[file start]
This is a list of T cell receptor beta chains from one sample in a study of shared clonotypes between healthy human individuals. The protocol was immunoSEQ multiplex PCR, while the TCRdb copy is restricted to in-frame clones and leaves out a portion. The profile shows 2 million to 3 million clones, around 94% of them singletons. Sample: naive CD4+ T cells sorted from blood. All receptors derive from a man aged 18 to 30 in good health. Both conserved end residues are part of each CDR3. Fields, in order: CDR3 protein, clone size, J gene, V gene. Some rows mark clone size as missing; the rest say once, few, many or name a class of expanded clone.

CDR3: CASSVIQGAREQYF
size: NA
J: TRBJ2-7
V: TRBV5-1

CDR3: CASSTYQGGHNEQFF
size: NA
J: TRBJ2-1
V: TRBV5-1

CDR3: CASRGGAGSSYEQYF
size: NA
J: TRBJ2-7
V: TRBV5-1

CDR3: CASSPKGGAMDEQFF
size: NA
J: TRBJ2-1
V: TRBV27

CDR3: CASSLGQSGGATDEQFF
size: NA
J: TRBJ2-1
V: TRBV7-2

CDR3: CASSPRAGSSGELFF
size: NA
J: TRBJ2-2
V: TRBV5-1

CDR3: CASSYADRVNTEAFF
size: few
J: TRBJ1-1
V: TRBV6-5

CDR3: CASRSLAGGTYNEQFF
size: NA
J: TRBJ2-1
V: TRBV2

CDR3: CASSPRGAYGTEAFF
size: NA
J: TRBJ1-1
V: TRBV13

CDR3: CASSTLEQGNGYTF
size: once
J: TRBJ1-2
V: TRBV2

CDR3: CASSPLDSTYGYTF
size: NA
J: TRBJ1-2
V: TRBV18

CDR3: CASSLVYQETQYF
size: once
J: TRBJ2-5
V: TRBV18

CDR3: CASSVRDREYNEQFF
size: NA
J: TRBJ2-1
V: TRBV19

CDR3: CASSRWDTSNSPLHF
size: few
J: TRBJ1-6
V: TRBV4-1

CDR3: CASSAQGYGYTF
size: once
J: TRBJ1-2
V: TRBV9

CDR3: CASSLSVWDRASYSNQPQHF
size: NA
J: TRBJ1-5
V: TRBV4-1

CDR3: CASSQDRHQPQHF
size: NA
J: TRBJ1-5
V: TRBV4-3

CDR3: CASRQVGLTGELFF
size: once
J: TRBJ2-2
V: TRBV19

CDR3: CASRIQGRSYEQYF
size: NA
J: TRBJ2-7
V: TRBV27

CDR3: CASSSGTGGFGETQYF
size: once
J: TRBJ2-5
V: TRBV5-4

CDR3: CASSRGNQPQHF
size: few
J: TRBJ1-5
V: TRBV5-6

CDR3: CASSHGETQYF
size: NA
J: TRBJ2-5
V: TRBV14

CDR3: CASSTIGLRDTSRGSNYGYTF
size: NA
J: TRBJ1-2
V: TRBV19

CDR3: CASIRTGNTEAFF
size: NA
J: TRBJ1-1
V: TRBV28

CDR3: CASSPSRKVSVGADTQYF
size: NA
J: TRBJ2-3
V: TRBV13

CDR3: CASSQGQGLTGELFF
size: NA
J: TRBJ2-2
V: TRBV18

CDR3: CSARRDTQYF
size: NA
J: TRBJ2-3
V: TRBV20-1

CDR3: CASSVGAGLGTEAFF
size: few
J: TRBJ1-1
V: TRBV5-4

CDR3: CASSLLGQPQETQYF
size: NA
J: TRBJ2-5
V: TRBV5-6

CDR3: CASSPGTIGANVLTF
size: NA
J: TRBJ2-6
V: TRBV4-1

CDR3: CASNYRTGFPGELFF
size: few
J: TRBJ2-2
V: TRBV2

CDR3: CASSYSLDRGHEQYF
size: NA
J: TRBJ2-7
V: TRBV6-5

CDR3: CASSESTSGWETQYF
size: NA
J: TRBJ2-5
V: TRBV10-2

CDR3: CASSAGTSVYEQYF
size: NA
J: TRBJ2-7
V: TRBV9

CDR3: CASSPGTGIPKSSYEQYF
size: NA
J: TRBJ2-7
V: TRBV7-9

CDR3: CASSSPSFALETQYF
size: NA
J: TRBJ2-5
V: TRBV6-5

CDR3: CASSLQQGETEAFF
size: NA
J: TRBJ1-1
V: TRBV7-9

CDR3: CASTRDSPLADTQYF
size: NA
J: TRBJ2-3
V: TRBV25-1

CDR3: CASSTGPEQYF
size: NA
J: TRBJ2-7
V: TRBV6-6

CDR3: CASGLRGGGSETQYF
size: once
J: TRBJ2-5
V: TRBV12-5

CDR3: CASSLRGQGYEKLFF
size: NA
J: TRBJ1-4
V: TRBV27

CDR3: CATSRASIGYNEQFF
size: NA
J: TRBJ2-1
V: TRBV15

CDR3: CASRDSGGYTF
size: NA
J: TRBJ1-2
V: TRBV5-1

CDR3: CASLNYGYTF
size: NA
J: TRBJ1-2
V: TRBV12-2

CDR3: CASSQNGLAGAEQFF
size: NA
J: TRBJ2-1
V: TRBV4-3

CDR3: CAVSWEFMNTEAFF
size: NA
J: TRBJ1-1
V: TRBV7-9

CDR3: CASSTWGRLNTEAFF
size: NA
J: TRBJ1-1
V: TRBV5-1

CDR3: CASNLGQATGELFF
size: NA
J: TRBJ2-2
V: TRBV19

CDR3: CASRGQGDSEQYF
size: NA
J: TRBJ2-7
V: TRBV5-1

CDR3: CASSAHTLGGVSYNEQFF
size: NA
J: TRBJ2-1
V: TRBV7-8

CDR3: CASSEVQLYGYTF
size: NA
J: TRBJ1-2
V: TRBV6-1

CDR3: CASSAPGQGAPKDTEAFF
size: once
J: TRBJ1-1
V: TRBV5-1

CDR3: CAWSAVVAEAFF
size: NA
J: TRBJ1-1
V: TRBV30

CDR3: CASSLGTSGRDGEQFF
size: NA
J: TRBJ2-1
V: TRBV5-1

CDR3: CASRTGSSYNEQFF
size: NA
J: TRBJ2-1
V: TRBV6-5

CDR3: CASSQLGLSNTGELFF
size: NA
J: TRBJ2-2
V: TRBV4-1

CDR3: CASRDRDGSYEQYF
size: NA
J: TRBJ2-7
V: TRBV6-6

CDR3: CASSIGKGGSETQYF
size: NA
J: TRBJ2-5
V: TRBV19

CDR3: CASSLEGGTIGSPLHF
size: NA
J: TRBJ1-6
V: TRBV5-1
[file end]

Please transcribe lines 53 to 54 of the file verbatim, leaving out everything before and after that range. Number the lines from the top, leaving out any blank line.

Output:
V: TRBV19

CDR3: CASSRWDTSNSPLHF